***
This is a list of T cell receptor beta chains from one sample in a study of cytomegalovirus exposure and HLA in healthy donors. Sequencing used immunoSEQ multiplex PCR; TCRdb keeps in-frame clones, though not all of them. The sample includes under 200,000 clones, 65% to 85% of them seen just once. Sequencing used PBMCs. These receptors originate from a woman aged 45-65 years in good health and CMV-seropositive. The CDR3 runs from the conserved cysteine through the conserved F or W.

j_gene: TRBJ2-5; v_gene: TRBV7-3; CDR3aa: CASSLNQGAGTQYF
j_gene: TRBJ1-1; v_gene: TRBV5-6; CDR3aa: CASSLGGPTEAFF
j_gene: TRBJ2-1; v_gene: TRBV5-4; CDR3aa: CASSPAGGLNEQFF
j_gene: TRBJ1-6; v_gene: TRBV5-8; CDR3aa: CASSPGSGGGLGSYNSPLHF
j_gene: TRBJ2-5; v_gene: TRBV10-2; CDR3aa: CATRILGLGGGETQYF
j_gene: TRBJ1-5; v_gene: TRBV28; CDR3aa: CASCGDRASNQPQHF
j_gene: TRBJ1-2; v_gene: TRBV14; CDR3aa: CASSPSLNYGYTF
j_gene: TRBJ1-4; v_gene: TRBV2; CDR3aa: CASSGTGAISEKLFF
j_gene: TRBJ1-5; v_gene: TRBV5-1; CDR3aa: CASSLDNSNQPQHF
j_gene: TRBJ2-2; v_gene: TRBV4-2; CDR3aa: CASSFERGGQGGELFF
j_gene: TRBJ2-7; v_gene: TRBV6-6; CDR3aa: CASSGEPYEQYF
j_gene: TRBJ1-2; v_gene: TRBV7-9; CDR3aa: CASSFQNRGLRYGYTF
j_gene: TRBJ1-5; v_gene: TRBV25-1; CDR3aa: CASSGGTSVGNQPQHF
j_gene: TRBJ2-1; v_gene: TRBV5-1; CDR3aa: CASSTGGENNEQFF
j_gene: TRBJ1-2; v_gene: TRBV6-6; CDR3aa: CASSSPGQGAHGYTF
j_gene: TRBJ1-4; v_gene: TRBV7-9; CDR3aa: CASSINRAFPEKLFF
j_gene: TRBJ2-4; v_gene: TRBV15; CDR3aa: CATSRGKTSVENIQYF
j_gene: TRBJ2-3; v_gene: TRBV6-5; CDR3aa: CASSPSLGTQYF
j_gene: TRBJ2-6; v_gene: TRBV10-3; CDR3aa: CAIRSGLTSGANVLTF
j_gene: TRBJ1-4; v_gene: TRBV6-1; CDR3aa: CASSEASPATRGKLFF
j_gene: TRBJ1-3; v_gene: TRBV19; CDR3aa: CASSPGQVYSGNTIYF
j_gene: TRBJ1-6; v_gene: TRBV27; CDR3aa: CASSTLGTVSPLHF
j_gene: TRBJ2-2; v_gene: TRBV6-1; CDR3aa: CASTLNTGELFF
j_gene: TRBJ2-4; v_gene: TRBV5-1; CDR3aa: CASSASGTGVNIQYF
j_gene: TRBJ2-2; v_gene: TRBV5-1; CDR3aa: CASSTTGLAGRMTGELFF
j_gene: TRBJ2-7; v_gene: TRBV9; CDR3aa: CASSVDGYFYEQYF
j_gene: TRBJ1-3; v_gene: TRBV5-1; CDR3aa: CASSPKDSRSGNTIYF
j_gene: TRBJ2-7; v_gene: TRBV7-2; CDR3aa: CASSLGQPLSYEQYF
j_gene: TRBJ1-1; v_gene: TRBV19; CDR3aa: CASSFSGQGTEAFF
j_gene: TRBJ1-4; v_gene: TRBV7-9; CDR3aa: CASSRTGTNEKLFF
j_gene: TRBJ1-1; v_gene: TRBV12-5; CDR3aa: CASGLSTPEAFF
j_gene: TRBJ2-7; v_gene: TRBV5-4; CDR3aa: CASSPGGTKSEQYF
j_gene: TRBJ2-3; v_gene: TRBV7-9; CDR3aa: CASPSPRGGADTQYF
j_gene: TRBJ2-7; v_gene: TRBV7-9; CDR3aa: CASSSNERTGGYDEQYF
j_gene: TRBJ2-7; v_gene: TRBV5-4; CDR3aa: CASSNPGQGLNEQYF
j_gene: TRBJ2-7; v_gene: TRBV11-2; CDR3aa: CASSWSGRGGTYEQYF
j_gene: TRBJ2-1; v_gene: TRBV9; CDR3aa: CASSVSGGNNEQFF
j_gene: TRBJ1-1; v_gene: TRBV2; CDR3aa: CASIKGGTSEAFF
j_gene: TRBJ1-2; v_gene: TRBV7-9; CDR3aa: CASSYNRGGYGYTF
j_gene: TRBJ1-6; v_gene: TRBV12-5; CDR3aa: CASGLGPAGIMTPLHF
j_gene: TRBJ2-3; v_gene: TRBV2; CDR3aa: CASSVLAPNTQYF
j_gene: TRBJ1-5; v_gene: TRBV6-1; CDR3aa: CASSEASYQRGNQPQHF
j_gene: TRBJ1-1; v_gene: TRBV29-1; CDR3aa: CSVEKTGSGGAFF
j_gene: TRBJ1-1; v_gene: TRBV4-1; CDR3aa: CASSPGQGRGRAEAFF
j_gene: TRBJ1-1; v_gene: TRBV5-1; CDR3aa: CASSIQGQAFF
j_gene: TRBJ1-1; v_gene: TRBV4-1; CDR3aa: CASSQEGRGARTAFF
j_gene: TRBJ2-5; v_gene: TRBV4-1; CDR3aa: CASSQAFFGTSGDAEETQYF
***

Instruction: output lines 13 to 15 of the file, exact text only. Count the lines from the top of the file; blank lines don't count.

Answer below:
j_gene: TRBJ1-2; v_gene: TRBV7-9; CDR3aa: CASSFQNRGLRYGYTF
j_gene: TRBJ1-5; v_gene: TRBV25-1; CDR3aa: CASSGGTSVGNQPQHF
j_gene: TRBJ2-1; v_gene: TRBV5-1; CDR3aa: CASSTGGENNEQFF